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The Industrial Green Game: Implications for Environmental Design and Management The Industrial Green Game. 1997. Pp. 91–100. Washington, DC: National Academy Press. The Functional Economy: Cultural and Organizational Change WALTER R. STAHEL A functional economy, as defined in this paper, is one that optimizes the use (or function) of goods and services and thus the management of existing wealth (goods, knowledge, and nature). The economic objective of the functional economy is to create the highest possible use value for the longest possible time while consuming as few material resources and energy as possible. This functional economy is therefore considerably more sustainable, or dematerialized, than the present economy, which is focused on production as its principal means to create wealth and material flow. One aim of this paper is to sketch out a functional economy. The other is to show the social, cultural, and organizational change that may arise in shifting from a production-oriented economy toward a functional or service-oriented economy. SUSTAINABILITY Sustainability depends on several interrelated systems. Each is essential for the survival of humans on Earth. This means that priorities cannot be argued over nor can there be speculation about which of these systems humankind can afford to lose first. In fact, humans cannot risk losing ground in any of these areas: The ecosupport system for life on the planet (e.g., biodiversity), a factor of the regional carrying capacity of nature with regard to human populations and human life styles; The toxicology system (qualitative, sometimes accumulative), a direct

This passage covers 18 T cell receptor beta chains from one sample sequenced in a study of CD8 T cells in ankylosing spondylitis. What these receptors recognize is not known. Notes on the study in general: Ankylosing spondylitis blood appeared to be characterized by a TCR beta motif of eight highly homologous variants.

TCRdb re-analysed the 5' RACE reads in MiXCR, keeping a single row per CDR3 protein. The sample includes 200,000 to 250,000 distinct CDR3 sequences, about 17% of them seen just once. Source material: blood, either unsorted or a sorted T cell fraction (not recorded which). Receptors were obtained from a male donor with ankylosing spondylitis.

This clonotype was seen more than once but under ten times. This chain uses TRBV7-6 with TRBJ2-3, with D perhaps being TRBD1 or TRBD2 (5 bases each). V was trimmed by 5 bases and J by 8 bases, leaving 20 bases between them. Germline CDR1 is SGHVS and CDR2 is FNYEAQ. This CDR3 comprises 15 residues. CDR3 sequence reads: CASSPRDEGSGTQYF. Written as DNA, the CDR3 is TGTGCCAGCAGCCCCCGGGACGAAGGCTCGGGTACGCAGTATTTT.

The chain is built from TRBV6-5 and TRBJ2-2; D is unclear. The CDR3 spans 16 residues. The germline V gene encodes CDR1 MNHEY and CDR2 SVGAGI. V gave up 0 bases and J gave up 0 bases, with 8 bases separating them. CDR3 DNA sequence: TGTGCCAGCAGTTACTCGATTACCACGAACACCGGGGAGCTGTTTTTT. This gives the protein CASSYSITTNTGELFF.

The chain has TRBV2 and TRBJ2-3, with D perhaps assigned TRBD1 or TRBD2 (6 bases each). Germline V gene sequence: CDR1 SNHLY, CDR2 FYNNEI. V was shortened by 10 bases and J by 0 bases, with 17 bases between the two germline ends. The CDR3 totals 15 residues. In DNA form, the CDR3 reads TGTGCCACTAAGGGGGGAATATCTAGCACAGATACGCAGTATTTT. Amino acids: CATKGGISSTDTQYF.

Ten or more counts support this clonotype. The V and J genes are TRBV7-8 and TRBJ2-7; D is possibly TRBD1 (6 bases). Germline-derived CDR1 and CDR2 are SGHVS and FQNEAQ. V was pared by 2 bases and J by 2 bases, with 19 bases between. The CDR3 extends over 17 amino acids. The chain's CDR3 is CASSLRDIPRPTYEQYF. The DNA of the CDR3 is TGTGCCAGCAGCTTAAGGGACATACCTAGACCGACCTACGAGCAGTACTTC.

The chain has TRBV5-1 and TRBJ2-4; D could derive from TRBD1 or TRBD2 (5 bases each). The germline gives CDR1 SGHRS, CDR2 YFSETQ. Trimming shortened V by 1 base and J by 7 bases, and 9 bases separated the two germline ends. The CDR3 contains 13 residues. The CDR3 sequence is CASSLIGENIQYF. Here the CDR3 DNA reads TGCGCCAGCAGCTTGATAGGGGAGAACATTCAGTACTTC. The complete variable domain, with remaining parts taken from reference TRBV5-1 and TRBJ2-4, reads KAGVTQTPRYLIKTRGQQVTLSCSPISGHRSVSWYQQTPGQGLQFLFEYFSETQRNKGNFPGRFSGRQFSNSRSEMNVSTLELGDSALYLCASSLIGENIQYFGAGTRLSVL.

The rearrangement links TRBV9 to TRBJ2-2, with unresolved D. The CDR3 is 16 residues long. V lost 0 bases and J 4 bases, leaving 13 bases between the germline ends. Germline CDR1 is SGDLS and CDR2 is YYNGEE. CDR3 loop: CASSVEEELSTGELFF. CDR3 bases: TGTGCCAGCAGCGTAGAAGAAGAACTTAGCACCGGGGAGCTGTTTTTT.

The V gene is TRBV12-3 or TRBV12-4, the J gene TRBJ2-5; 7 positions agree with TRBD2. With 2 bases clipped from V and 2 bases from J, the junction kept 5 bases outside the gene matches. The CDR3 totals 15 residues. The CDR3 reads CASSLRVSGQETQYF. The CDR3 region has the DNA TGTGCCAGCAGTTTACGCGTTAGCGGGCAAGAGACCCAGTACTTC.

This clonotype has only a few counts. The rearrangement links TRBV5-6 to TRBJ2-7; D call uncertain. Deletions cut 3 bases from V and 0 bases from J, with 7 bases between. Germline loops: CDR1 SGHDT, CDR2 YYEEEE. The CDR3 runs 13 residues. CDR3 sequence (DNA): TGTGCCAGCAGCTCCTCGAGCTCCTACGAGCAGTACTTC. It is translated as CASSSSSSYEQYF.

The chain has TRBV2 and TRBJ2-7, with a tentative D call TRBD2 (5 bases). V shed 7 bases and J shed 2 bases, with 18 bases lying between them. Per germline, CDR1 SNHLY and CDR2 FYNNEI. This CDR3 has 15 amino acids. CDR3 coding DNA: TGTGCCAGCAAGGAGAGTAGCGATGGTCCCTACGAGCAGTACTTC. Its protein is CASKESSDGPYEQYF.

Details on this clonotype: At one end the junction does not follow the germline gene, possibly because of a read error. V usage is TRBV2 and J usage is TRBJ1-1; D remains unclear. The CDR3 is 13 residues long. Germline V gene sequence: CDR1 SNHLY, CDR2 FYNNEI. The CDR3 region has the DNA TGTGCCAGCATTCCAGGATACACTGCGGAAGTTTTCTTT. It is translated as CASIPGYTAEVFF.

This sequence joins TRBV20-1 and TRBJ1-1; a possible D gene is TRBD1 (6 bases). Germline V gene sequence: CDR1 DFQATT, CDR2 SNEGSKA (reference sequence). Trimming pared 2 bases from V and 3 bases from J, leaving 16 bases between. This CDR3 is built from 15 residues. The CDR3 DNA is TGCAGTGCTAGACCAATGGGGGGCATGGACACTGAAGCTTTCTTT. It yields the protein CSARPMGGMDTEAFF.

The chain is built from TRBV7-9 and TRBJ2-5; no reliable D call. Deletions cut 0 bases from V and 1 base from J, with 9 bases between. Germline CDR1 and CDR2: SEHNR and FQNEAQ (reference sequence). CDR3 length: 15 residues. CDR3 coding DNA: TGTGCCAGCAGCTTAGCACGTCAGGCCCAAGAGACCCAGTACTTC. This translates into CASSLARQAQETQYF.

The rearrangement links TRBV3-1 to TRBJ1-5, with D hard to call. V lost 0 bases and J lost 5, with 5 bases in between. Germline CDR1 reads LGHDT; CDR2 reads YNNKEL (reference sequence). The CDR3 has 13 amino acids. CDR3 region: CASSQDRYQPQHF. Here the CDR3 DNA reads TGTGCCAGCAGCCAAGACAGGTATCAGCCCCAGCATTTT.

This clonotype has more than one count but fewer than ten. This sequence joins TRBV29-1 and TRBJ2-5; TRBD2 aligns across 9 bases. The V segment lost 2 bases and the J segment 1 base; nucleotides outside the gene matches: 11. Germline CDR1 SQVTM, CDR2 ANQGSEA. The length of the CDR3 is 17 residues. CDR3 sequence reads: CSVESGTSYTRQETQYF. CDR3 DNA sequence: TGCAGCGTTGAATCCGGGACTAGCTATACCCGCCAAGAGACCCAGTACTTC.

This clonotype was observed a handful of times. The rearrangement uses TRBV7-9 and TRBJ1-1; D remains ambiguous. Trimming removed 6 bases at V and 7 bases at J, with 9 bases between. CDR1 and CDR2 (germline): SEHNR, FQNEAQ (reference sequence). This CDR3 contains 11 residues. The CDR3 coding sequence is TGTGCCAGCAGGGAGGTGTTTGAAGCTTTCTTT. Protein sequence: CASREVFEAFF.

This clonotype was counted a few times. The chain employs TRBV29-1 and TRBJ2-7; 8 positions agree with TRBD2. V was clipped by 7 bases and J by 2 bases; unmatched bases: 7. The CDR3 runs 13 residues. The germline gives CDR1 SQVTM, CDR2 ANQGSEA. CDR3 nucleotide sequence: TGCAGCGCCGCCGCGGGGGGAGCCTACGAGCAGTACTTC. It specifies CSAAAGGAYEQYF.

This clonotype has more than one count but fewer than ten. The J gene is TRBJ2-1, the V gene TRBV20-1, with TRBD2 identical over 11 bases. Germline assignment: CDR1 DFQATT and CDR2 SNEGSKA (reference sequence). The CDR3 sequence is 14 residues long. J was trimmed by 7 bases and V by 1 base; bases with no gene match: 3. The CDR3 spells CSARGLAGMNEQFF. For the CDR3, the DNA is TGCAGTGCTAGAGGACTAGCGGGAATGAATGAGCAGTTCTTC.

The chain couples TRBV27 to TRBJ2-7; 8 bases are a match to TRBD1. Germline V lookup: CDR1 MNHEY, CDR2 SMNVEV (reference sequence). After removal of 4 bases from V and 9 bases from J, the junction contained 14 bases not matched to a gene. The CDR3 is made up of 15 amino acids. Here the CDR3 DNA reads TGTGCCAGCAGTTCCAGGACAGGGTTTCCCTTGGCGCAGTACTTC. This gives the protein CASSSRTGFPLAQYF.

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The Industrial Green Game: Implications for Environmental Design and Management danger to man and the result increasingly of humankind's own economic activities; The flows-of-matter system (quantitative), a factor of planetary change (toward a reacidification) and thus a danger to human life on Earth; and The system of societal and economic structures, factors contributing to quality of life. The last item carries the idea of sustainable economy (Coomer, 1981). It encompasses the broader objective that includes, besides the natural resource problem, the question of the longevity and sustainability of our societal and economic structures. This insight was at the basis of the movement that coined the English term "sustainability" in the early 1970s. The emergence of the "green" movement and its use of the term sustainability missed the wider perspective of a sustainable society. The broader perspective includes considerations such as full and meaningful employment and quality of life. That perspective is necessary for understanding the importance of the social, cultural, and organizational changes needed for a more sustainable economy. THE CONSEQUENCES OF TRADITIONAL LINEAR THOUGHT Current human systems are the result of linear thinking. For example, the terms "added value," relating exclusively to production, and "waste" at the end of the first (and often only) use phase of goods, are notions of a linear industrial economy. Liability for waste stops at the point of sale, after production and resources are incorporated in goods. In contrast, cycles, circles, and loops have no beginning or end. In a true economy of loops there is no waste in the linear sense, and the economy is similar to natural systems, such as the water cycle. Present national accounting systems and the use of the gross national product (GNP) measure of success is again an inheritance of the linear industrial economy. Adding income and expenses together is an indication of activity, not of wealth and well-being. Waste management, car accidents, pollution control, and remediation costs all constitute positive contributions to the GNP, at the same level as the manufacturing of goods. This shows a basic deficiency of national accounts. In this old frame of reference, waste prevention corresponds to a loss of income (i.e., it is economically undesirable). From a sustainability view, waste prevention is a reduction of costs that contributes to substantial national saving. For example, the waste management industry in Germany costs the economy (i.e., contributes to GNP) about US $45 billion per year. Waste prevention that reduces the need for this management would therefore contribute to national savings. When discussing the benefits of moving toward a more sustainable society and metrics to gauge such change, it is important to keep the context of nonsustainable national accounting systems in mind.